As Election Nears and Deficit Grows, Vast Majority of Voters Want Action on Nation’s Fiscal Future

Sep 25, 2018

Contact: Jeremy Rosen
jrosen@pgpf.org

The September 2018 Fiscal Confidence Index, Modeled after the Consumer Confidence Index, is 61 (100 is Neutral)

NEW YORK (September 25, 2018) — With federal budget deficits approaching $1 trillion annually, voters across party lines are calling for a return to fiscal stability, according to the Peter G. Peterson Foundation’s September Fiscal Confidence Index, a monthly measure of public attitudes about the national debt and the efforts elected leaders are making to address America’s fiscal challenges.

The Fiscal Confidence Index, modeled after the Consumer Confidence Index, is 61 (100 is neutral), indicating that the vast majority of Americans are concerned about the dangerous fiscal outlook.

Nearly three in four voters (73%) believe that the national debt should be among the top three priorities for President Donald Trump and Congress. That expectation is shared by majorities of Democrats (69%) and Republicans (81%). Nearly three in five voters (58%) say their concern about the national debt has increased over the past few years, including 72% of Democrats and 53% of Republicans.

“With the mid-term elections six weeks away, Americans are concerned about our rapidly growing national debt, and how it impacts their future,” said Michael A. Peterson, Chairman and CEO of the Peter G. Peterson Foundation. “They understand that our rising debt creates uncertainty and harms the overall economy, and their own economic prospects. Trillion-dollar deficits could return as early as next year, and voters understand that it’s time to take action, because the current outlook is unsustainable.”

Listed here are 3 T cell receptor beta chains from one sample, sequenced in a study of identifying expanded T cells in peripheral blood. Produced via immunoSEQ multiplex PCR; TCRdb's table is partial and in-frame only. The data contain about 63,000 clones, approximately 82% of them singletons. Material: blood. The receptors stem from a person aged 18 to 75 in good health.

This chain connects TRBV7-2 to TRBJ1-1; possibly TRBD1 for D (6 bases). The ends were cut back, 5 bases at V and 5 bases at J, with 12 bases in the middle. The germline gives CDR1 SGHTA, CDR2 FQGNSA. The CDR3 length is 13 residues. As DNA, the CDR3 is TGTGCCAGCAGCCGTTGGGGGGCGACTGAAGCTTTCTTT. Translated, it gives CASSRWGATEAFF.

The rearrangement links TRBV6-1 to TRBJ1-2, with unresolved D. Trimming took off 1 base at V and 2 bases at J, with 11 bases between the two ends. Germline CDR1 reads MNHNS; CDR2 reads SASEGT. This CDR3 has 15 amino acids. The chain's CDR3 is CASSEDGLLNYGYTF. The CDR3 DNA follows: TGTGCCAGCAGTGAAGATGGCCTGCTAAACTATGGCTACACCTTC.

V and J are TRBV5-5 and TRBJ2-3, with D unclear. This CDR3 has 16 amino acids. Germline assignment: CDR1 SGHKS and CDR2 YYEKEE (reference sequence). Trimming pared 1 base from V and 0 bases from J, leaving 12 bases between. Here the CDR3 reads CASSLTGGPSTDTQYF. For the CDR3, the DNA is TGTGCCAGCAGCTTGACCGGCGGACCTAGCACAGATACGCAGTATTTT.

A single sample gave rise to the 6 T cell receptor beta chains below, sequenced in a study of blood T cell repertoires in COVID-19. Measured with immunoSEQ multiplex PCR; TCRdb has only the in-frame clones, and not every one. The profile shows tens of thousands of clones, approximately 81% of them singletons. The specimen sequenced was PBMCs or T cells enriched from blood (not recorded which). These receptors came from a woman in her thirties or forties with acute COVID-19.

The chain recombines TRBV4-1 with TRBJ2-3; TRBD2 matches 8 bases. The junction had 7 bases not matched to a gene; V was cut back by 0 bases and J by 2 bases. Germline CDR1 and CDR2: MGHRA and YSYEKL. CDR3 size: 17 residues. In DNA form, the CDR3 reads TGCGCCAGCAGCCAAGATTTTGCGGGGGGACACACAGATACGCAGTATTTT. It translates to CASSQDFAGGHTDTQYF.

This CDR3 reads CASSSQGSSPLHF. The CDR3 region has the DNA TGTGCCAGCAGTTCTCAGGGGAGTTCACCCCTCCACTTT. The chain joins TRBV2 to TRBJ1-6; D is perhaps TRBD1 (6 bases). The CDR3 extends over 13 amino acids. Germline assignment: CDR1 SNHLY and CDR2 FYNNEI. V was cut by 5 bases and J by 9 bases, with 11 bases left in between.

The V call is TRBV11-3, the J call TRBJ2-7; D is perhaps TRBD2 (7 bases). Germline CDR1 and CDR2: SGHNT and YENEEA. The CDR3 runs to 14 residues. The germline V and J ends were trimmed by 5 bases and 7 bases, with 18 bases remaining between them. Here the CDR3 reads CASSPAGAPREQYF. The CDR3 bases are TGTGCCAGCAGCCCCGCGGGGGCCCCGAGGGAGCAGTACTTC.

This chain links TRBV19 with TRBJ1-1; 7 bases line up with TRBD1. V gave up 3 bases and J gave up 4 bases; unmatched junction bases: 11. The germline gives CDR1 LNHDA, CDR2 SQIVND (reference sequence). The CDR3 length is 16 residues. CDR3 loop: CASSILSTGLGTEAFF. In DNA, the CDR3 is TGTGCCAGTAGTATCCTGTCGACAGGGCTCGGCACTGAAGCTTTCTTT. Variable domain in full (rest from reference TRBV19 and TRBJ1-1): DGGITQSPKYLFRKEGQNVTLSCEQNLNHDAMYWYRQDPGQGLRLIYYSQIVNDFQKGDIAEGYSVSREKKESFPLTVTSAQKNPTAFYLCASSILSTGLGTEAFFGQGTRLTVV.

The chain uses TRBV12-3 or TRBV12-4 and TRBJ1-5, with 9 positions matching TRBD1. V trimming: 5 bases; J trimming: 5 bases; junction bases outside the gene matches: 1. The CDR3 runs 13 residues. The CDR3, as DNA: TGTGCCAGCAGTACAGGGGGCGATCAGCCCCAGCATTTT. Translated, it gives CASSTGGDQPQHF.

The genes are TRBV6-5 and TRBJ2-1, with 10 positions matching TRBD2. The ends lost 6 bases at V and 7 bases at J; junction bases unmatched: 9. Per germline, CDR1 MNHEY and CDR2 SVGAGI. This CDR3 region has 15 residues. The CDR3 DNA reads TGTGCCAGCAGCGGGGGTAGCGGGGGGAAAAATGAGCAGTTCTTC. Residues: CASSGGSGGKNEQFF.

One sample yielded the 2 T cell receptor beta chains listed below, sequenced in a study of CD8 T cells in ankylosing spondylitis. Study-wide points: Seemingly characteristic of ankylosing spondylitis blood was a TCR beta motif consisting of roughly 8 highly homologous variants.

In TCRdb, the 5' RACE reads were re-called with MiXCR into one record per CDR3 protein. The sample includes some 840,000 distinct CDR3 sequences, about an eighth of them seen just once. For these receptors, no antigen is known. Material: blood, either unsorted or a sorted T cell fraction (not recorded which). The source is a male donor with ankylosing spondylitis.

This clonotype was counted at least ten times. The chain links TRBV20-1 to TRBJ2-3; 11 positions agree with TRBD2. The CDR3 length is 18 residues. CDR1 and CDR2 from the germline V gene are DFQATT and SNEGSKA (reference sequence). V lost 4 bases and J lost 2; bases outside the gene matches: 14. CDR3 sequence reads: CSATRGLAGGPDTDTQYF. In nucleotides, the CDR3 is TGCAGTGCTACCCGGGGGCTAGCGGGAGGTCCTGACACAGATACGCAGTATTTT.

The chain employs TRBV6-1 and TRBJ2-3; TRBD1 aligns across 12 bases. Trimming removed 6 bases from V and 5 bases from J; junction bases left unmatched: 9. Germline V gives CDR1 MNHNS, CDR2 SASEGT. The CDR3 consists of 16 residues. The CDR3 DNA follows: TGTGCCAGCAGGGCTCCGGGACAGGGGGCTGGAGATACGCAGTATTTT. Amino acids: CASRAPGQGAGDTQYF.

The Fiscal Confidence Index measures public opinion about the national debt by asking six questions in three key areas:

  • CONCERN: Level of concern and views about the direction of the national debt.
  • PRIORITY: How high a priority addressing the debt should be for elected leaders.
  • EXPECTATIONS: Expectations about whether the debt situation will get better or worse in the next few years.

The survey results from these three areas are weighted equally and averaged to produce the Fiscal Confidence Index value. The Fiscal Confidence Index, like the Consumer Confidence Index, is indexed on a scale of 0 to 200, with a neutral midpoint of 100. A reading above 100 indicates positive sentiment. A reading below 100 indicates negative sentiment.

Fiscal Confidence Index Key Data Points:

  • The September 2018 Fiscal Confidence Index value is 61. (The August value was 59 and the July value was 54.)
  • The current Fiscal Confidence Index score for CONCERN about the debt is 62, indicating deep concern about the debt. The score for debt as a PRIORITY that leaders must address is 38, indicating that Americans want elected leaders to make addressing long-term debt a high priority. The score for EXPECTATIONS about progress on the debt is 83. The Fiscal Confidence Index is the average of these three sub-category scores.
  • For a description of the complete methodology, see the Appendix below.

The Peter G. Peterson Foundation commissioned a poll by the Global Strategy Group and North Star Opinion Research to survey public opinion on the national debt. The nationwide poll included 1,000 U.S. registered voters, surveyed by telephone between September 17, 2018 and September 20, 2018. The poll has a margin of error of +/- 3.1%. The poll examined voters’ opinions on the national debt, political leadership, and America’s fiscal and economic health.

Detailed poll results can be found online at: www.pgpf.org/FiscalConfidenceIndex.

About the Peter G. Peterson Foundation

The Peter G. Peterson Foundation is a non-profit, non-partisan organization that is dedicated to increasing public awareness of the nature and urgency of key fiscal challenges threatening America's future, and to accelerating action on them. To address these challenges successfully, we work to bring Americans together to find and implement sensible, long-term solutions that transcend age, party lines and ideological divides in order to achieve real results. To learn more, please visit www.pgpf.org.